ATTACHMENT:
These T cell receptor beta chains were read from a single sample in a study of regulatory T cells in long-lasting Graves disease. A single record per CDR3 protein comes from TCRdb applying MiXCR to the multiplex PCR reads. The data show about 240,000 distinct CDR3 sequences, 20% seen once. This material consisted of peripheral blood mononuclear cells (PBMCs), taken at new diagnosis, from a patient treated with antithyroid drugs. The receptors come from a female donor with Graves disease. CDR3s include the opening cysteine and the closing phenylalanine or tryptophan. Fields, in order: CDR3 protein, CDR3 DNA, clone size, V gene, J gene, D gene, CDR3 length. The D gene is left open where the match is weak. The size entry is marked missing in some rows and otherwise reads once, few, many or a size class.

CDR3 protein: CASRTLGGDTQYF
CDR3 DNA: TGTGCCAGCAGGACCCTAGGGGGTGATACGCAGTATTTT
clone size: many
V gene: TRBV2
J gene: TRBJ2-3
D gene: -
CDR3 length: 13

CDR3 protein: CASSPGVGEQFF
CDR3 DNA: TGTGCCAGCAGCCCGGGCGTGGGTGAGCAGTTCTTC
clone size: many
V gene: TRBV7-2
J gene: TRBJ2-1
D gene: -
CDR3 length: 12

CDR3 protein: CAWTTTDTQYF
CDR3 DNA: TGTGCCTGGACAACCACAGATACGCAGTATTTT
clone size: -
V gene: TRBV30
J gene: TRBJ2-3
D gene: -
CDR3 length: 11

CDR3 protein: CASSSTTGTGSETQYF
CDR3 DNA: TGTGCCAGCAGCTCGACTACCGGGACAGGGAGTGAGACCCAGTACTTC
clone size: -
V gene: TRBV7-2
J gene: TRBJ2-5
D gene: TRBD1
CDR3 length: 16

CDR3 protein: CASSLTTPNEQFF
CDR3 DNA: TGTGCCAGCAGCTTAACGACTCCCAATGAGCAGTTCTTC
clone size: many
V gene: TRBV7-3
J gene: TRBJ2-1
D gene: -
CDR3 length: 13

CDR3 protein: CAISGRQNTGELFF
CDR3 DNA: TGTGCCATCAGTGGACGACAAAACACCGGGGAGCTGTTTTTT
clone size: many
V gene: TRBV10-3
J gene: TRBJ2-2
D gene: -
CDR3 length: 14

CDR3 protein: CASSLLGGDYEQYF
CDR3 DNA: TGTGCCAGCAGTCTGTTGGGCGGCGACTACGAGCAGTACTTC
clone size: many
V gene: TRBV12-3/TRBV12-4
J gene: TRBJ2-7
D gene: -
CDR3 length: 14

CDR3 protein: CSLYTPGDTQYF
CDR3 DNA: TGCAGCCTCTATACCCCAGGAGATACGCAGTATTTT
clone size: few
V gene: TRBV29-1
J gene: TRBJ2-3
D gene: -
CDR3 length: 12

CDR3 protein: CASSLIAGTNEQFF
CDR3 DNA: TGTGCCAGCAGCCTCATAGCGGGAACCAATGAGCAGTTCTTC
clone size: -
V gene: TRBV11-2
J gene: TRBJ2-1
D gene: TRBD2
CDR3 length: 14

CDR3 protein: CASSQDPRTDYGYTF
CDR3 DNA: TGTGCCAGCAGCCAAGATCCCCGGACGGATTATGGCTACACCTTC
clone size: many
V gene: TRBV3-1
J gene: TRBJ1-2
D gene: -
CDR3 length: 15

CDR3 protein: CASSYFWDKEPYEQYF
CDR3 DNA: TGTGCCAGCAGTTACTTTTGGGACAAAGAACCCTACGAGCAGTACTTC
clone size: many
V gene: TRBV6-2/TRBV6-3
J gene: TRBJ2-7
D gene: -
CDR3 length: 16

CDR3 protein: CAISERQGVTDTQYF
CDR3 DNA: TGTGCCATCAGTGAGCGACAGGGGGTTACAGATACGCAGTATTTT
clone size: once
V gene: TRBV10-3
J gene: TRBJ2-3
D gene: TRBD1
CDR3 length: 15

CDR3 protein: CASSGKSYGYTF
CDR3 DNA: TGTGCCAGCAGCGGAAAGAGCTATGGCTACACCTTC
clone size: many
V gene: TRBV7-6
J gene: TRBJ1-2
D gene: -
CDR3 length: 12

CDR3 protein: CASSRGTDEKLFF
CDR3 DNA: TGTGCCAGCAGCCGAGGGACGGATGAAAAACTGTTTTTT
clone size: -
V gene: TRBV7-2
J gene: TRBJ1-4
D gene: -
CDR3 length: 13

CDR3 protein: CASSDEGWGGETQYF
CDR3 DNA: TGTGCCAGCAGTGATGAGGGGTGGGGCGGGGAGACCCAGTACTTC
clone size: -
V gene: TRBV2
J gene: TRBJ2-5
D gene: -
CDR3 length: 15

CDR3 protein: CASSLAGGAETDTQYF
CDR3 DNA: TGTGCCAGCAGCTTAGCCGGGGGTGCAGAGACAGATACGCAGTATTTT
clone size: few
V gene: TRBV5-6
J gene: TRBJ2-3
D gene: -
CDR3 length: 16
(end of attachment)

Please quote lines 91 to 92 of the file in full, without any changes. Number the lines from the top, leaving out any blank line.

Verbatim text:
D gene: -
CDR3 length: 12